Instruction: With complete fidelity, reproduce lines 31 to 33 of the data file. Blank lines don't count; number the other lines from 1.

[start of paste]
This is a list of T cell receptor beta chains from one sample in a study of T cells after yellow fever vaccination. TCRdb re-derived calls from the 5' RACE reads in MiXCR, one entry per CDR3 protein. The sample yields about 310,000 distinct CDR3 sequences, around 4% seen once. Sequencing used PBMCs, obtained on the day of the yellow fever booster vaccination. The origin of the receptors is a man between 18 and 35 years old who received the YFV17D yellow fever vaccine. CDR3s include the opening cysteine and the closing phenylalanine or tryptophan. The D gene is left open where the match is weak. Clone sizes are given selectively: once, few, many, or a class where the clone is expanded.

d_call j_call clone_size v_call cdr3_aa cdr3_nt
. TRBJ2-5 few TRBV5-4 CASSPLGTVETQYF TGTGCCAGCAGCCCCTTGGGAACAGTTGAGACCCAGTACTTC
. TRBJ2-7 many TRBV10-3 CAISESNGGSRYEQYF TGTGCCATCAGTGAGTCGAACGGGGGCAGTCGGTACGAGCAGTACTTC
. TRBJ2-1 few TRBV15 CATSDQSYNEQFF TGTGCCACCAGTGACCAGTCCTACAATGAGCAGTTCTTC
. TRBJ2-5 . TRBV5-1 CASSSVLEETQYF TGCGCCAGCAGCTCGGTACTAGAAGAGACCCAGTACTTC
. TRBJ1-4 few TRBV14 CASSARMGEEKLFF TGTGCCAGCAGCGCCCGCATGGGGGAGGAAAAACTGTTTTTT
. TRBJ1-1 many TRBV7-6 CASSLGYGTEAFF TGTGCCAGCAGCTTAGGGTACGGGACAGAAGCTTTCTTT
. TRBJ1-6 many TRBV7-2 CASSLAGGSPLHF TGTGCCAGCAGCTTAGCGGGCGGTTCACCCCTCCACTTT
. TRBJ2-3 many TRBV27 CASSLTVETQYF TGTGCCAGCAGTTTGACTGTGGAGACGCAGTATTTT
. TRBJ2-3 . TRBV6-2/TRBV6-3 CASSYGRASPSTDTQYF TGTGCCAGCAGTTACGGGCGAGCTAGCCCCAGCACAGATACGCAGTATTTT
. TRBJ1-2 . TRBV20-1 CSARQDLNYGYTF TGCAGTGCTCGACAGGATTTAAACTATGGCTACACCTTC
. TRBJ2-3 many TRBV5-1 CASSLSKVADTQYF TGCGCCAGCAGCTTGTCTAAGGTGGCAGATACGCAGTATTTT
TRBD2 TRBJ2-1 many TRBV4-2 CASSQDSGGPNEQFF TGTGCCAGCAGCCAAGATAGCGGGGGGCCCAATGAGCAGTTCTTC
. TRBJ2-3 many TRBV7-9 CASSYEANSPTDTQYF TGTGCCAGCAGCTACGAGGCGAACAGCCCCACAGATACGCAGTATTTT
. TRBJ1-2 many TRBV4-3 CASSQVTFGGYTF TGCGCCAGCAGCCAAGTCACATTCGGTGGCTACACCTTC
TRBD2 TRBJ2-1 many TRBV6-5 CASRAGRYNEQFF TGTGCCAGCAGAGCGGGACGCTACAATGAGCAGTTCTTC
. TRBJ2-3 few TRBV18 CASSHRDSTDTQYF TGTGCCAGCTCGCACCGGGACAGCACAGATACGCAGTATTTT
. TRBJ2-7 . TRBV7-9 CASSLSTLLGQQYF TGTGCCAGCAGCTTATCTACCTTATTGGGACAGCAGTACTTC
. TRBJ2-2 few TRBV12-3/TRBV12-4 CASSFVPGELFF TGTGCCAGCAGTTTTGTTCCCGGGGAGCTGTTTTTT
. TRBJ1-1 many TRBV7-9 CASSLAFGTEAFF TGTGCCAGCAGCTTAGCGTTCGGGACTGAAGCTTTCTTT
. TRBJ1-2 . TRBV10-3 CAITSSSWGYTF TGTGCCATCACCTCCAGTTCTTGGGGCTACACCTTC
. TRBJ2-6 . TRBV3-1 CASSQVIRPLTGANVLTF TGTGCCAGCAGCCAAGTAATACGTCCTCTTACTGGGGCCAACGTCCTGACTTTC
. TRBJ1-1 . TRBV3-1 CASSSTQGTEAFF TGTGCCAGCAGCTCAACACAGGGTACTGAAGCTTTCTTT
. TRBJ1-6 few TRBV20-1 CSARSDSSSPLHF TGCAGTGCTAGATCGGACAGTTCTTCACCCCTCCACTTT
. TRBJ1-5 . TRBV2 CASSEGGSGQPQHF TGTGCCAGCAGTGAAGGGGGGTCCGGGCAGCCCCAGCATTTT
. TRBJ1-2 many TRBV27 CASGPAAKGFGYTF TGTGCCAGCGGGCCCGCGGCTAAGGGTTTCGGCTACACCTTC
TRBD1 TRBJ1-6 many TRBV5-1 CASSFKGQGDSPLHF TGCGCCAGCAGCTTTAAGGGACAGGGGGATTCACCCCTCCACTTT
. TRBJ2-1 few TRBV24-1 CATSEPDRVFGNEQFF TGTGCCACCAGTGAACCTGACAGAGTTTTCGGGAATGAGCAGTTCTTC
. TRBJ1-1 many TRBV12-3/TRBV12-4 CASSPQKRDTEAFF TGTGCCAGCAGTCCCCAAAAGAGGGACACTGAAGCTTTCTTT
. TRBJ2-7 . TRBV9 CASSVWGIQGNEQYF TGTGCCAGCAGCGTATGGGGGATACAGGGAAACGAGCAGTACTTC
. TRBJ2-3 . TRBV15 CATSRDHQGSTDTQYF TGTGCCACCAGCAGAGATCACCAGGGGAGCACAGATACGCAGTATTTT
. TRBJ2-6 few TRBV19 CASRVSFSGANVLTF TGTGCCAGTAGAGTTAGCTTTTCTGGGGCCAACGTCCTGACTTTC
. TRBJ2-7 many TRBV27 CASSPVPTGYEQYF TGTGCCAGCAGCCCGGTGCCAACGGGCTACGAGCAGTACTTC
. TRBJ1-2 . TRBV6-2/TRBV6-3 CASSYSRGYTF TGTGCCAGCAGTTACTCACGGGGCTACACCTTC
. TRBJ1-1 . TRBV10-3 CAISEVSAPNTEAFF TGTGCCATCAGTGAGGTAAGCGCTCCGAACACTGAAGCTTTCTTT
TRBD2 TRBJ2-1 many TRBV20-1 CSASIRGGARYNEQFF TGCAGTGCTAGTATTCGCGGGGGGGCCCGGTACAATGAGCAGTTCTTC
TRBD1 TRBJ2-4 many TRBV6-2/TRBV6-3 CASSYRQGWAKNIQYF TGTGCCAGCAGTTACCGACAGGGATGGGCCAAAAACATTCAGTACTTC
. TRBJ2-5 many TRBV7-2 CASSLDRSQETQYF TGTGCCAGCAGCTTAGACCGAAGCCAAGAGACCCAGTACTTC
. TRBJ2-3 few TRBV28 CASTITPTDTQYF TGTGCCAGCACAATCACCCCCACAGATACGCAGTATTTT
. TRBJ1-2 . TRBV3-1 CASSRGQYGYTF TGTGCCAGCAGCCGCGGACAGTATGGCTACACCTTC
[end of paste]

. TRBJ2-7 . TRBV9 CASSVWGIQGNEQYF TGTGCCAGCAGCGTATGGGGGATACAGGGAAACGAGCAGTACTTC
. TRBJ2-3 . TRBV15 CATSRDHQGSTDTQYF TGTGCCACCAGCAGAGATCACCAGGGGAGCACAGATACGCAGTATTTT
. TRBJ2-6 few TRBV19 CASRVSFSGANVLTF TGTGCCAGTAGAGTTAGCTTTTCTGGGGCCAACGTCCTGACTTTC